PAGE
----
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2/26/2014
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Can HP Jumpstart Enterprise Windows Tablets?

Apple rules today's workplace tablet scene, but HP sees an opportunity for its new Windows 8.1 business slates, introduced this week at Mobile World Congress.

10 Best Tablets Of 2013
10 Best Tablets Of 2013
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Most tablets in the enterprise are iPads, but HP, which announced new business tablets this week at Mobile World Congress, still believes Windows slates can carve out a niche.

Windows tablets' market share has been "small to date," said Derek Everett, HP director of worldwide product management for commercial Windows tablets, in an interview. "But we see it as a high-growth area for the next few years."

The ElitePad 1000 G2 and ProPad 600, both of which debuted this week, represent the company's latest attempt to jumpstart that growth.

A replacement for HP's ElitePad 900, the 1000 G2 runs Windows 8.1 Pro and will launch in March with a base price of $739. It features a 10.1 inch, 16:10 scratch-resistant screen with 1920x1200 pixel resolution. HP says the ElitePad 1000's screen is brighter than the current model's and supports a wider range of viewing angles. These traits -- along with its sturdy, military-grade, machined aluminum body -- make it potentially well suited for field work.

[Is Windows 8.1 about to get better for desktop users? Read Microsoft Confirms Windows 8.1, Windows Phone 8 Updates.]

The ElitePad 1000 also improves on the 900 by adding LTE connectivity and, thanks to its Intel Bay Trail quad-core processor, 64 bit support. It supports pen input, includes a 2 MP front-facing camera for video chats, and an 8 MP rear-facing camera. The 1000 will be available in both 64 and 128 GB configurations, although a microSD card slot offers additional space. At a little over 9 mm thick and 1.5 pounds, it should be easy to handle.

The ProPad 600, meanwhile, is intended as a "step down" from the ElitePad, said Everett, who added that HP believes there's a demand for affordable commercial tablets. HP hasn't yet disclosed pricing for the device, which will ship in April, but given that HP needs to differentiate the ProPad from its $739 stablemate, an introductory cost well south of $700 seems certain.

HP's ElitePad 1000 works with an optional stylus.
HP's ElitePad 1000 works with an optional stylus.

The ProPad contains a lot of the ElitePad's core technology, including the screen and processor. But unlike the ElitePad, the ProPad isn't fully serviceable and doesn't boast a premium aluminum build. Perhaps most crucially, the ProPad isn't compatible with HP's "Jacket" products, which are accessories that expand the ElitePad's functionality.

HP's Smart Jackets include the Expansion Jacket, which extends the connected device's battery life, and the Productivity Jacket, which includes a built-in keyboard and USB ports. HP also offers a docking station that allows ElitePads to connect to an external monitor and function like desktops. At Mobile World Congress, the company showed off new accessories for point-of-sale applications.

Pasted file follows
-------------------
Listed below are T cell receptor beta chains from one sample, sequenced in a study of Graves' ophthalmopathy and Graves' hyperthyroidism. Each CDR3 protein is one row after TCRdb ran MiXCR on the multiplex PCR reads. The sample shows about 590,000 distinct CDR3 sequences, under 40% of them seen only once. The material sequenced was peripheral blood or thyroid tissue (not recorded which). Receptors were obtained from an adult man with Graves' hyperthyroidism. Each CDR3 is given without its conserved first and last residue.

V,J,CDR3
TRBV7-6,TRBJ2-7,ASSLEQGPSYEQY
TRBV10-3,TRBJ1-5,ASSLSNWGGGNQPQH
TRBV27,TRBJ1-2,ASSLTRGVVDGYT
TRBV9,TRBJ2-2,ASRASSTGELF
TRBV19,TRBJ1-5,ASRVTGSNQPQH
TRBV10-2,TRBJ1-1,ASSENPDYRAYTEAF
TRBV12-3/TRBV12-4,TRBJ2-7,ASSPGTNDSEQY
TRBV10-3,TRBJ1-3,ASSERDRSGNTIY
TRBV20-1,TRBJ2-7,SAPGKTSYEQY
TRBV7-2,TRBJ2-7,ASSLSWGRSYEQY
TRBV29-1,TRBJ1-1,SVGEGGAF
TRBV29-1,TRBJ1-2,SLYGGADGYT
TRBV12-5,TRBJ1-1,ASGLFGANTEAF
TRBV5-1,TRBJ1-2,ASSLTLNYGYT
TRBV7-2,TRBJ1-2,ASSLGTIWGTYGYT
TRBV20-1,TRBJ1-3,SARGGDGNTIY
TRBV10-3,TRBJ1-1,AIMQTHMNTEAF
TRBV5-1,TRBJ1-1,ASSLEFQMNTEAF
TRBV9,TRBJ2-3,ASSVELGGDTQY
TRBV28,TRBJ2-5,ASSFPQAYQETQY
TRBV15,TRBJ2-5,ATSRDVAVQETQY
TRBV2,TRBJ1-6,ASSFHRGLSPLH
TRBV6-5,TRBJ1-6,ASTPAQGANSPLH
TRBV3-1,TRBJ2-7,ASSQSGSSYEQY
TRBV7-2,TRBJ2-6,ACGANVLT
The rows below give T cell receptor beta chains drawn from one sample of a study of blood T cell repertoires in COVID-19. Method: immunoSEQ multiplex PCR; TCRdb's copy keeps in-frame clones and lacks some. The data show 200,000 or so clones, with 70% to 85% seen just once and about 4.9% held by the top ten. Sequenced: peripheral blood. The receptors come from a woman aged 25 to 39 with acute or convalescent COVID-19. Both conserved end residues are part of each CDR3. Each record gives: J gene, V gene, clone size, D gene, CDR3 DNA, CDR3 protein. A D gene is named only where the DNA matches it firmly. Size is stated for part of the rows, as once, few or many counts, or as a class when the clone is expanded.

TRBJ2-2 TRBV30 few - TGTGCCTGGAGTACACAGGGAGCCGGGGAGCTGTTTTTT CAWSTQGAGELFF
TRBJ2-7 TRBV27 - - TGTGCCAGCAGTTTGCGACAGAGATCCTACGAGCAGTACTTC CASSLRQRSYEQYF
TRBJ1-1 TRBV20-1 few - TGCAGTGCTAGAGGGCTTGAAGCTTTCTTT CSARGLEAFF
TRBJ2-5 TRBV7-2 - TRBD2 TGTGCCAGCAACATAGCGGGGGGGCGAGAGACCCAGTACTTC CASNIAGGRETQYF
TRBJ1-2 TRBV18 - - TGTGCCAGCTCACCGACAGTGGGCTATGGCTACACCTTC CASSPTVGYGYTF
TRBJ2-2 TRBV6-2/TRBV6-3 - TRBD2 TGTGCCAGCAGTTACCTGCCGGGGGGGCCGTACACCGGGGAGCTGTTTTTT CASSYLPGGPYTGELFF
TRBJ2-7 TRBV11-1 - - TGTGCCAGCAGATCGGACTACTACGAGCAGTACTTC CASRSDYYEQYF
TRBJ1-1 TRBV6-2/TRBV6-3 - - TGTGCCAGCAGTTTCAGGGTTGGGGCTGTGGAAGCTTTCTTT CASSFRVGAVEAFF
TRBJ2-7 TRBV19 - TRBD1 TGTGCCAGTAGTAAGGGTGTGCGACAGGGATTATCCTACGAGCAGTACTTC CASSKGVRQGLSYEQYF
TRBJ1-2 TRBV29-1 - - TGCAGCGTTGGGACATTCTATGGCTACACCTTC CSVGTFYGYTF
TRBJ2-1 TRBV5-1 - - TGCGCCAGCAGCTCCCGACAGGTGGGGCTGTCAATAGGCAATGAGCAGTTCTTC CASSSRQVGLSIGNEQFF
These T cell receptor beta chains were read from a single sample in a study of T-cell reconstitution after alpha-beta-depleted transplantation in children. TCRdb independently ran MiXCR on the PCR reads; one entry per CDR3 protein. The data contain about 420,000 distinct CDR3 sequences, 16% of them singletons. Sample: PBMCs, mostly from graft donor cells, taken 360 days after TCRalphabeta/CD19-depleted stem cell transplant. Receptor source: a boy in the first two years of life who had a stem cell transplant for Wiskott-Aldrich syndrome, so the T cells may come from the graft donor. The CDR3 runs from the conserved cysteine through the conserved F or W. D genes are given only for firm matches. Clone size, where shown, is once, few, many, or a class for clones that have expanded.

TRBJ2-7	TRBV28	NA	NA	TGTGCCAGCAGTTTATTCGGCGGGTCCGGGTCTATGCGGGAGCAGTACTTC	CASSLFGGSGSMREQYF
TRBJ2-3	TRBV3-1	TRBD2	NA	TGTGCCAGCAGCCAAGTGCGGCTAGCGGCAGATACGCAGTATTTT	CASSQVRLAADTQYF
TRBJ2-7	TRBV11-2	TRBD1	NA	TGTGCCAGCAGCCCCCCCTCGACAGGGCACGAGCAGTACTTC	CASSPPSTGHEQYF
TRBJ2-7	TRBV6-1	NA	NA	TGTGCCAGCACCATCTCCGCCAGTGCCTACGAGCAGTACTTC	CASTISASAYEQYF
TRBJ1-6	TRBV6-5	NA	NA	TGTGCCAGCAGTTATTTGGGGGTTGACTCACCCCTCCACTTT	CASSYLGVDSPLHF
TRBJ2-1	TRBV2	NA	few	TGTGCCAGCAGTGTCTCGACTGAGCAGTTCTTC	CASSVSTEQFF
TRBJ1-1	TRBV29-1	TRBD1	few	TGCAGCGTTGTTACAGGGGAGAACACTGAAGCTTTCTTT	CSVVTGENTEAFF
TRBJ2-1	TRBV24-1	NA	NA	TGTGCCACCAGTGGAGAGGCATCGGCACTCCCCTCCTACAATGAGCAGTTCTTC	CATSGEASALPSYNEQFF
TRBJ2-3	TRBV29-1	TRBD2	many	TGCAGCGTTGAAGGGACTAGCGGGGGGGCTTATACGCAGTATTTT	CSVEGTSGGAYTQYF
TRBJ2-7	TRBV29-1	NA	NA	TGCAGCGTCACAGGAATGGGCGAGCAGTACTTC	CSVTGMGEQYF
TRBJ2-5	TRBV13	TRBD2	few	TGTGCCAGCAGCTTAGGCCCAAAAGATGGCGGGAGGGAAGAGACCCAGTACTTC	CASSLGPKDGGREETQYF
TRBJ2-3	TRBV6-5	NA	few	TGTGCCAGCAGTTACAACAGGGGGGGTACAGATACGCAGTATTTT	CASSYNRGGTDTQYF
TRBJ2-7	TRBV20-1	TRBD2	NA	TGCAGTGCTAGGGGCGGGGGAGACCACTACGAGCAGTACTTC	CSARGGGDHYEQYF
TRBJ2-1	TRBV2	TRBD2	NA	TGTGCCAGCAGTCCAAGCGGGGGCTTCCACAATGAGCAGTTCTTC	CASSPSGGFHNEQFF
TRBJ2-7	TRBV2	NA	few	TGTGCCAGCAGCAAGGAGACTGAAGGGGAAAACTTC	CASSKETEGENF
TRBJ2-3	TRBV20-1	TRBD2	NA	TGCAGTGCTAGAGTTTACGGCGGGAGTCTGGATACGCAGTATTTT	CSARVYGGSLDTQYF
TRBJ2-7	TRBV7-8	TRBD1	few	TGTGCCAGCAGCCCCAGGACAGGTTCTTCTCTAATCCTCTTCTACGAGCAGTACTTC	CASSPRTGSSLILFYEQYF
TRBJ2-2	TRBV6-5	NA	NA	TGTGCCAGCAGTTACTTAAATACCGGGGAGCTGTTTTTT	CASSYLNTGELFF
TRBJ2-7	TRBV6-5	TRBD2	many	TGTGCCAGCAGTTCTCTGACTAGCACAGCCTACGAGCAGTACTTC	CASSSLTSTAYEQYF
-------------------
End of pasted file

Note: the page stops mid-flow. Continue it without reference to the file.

Everett said HP "doesn't necessarily see [ElitePads] as PC replacements, but for light content creation, they bridge the gap between notebooks and tablets."

The size of the market represented by this gap is, of course, the dilemma facing HP and other Windows tablet vendors. The enterprise tablet market is "going to be mixed," Everett stated. "We all know there is a lot of BYOD out there."

"IT departments value the Windows 8-based tablet platform," he continued, stating that HP's Windows 8 customers choose the platform for app compatibility, security, and manageability.

Those appeals are important but so far have translated into only a niche segment of the field. The research firm IDC said in December that Windows tablets accounted for 3.4% of shipments in 2013, compared to 35% from iPads and 60.8% from Android slates. IDC projects that by 2017, Windows tablets will claim 10.2% of the market.

For now, HP sees Windows tablets appealing to certain users. "There is no 'one size fits all' solution for business tablets," said Everett. "Some people are going from a desk to conference rooms all day; some people are traveling a lot. Different needs require different [accessories] tailored to end-user need."

When asked if HP customers purchase multiple Smart Jackets so a single tablet can be used in multiple ways, Everett said that, anecdotally, he doesn't see more than one Jacket per device. He qualified, however, that Jackets and docking stations sometimes are used by people who need to work both at a desk and on the go.

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Michael Endler joined InformationWeek as an associate editor in 2012. He previously worked in talent representation in the entertainment industry, as a freelance copywriter and photojournalist, and as a teacher. Michael earned a BA in English from Stanford University in 2005 ... View Full Bio

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sspooner587
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sspooner587,
User Rank: Apprentice
4/13/2014 | 5:10:56 PM
Re: Enterprise IT Wants Consumer Tech
I have been looking for a quality WINDOWS 8.1 tablet for a while now and was pleasantly surprised when I found this tablet. I use an ipad for my work and need sd card to hold my surgical techniques because often I can't get a wifi connection so I can't rely on cloud. I purchased a Surface pro2 but was unhappy with how heavy, thick, and slippery it is. It just doesn't feel good in the hand. This product makes sense to me, with its excellent accessories and it's sdxc with up to 1T of additional storage. I have a windows Lumia 1020 and recently Apple made an update that will no longer support windows phone. For the first time, I will finally have the same operating system for all my devices, phone, tablet and pc. I love windows 8.1 modern UI and find real brilliance in its live tiles. Finally an operating system that can provide information that's relevant without having to open a program. This new advanced Windows device is very exciting.